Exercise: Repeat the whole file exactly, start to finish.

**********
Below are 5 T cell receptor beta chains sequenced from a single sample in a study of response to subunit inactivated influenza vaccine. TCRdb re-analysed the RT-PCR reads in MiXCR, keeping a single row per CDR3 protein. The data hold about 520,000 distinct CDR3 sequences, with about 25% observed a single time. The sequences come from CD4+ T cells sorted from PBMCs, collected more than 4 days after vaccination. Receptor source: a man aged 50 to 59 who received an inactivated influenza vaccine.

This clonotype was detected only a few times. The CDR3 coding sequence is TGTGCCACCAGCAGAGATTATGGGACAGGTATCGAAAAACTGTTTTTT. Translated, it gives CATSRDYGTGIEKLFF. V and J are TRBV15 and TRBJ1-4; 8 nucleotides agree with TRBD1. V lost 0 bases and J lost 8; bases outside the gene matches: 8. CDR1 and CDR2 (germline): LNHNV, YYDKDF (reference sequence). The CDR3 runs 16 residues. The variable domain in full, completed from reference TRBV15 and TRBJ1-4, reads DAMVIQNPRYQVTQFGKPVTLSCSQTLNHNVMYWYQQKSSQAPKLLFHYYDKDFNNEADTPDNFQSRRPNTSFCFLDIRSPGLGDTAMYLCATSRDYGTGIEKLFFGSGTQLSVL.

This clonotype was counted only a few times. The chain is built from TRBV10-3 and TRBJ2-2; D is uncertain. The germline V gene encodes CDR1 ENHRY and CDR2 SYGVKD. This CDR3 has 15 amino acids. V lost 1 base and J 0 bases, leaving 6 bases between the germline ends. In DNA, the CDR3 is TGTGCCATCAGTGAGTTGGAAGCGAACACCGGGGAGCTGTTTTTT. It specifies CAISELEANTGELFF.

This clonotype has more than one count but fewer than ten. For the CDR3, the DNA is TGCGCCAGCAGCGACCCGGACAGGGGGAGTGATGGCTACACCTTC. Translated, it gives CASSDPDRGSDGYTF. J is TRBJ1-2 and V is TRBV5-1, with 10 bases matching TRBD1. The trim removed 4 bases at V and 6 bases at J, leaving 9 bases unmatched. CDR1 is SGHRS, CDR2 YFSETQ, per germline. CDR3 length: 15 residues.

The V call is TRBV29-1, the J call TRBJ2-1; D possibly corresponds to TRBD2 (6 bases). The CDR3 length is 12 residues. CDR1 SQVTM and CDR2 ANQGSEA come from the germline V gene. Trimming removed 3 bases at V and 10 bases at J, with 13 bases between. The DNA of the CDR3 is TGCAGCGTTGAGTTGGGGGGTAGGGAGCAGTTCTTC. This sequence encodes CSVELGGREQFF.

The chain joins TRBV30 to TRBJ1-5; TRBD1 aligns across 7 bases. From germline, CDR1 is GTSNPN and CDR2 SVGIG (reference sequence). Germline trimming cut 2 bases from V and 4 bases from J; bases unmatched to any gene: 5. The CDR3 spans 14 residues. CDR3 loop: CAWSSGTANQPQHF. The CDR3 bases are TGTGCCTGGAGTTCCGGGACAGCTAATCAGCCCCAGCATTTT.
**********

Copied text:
Below are 5 T cell receptor beta chains sequenced from a single sample in a study of response to subunit inactivated influenza vaccine. TCRdb re-analysed the RT-PCR reads in MiXCR, keeping a single row per CDR3 protein. The data hold about 520,000 distinct CDR3 sequences, with about 25% observed a single time. The sequences come from CD4+ T cells sorted from PBMCs, collected more than 4 days after vaccination. Receptor source: a man aged 50 to 59 who received an inactivated influenza vaccine.

This clonotype was detected only a few times. The CDR3 coding sequence is TGTGCCACCAGCAGAGATTATGGGACAGGTATCGAAAAACTGTTTTTT. Translated, it gives CATSRDYGTGIEKLFF. V and J are TRBV15 and TRBJ1-4; 8 nucleotides agree with TRBD1. V lost 0 bases and J lost 8; bases outside the gene matches: 8. CDR1 and CDR2 (germline): LNHNV, YYDKDF (reference sequence). The CDR3 runs 16 residues. The variable domain in full, completed from reference TRBV15 and TRBJ1-4, reads DAMVIQNPRYQVTQFGKPVTLSCSQTLNHNVMYWYQQKSSQAPKLLFHYYDKDFNNEADTPDNFQSRRPNTSFCFLDIRSPGLGDTAMYLCATSRDYGTGIEKLFFGSGTQLSVL.

This clonotype was counted only a few times. The chain is built from TRBV10-3 and TRBJ2-2; D is uncertain. The germline V gene encodes CDR1 ENHRY and CDR2 SYGVKD. This CDR3 has 15 amino acids. V lost 1 base and J 0 bases, leaving 6 bases between the germline ends. In DNA, the CDR3 is TGTGCCATCAGTGAGTTGGAAGCGAACACCGGGGAGCTGTTTTTT. It specifies CAISELEANTGELFF.

This clonotype has more than one count but fewer than ten. For the CDR3, the DNA is TGCGCCAGCAGCGACCCGGACAGGGGGAGTGATGGCTACACCTTC. Translated, it gives CASSDPDRGSDGYTF. J is TRBJ1-2 and V is TRBV5-1, with 10 bases matching TRBD1. The trim removed 4 bases at V and 6 bases at J, leaving 9 bases unmatched. CDR1 is SGHRS, CDR2 YFSETQ, per germline. CDR3 length: 15 residues.

The V call is TRBV29-1, the J call TRBJ2-1; D possibly corresponds to TRBD2 (6 bases). The CDR3 length is 12 residues. CDR1 SQVTM and CDR2 ANQGSEA come from the germline V gene. Trimming removed 3 bases at V and 10 bases at J, with 13 bases between. The DNA of the CDR3 is TGCAGCGTTGAGTTGGGGGGTAGGGAGCAGTTCTTC. This sequence encodes CSVELGGREQFF.

The chain joins TRBV30 to TRBJ1-5; TRBD1 aligns across 7 bases. From germline, CDR1 is GTSNPN and CDR2 SVGIG (reference sequence). Germline trimming cut 2 bases from V and 4 bases from J; bases unmatched to any gene: 5. The CDR3 spans 14 residues. CDR3 loop: CAWSSGTANQPQHF. The CDR3 bases are TGTGCCTGGAGTTCCGGGACAGCTAATCAGCCCCAGCATTTT.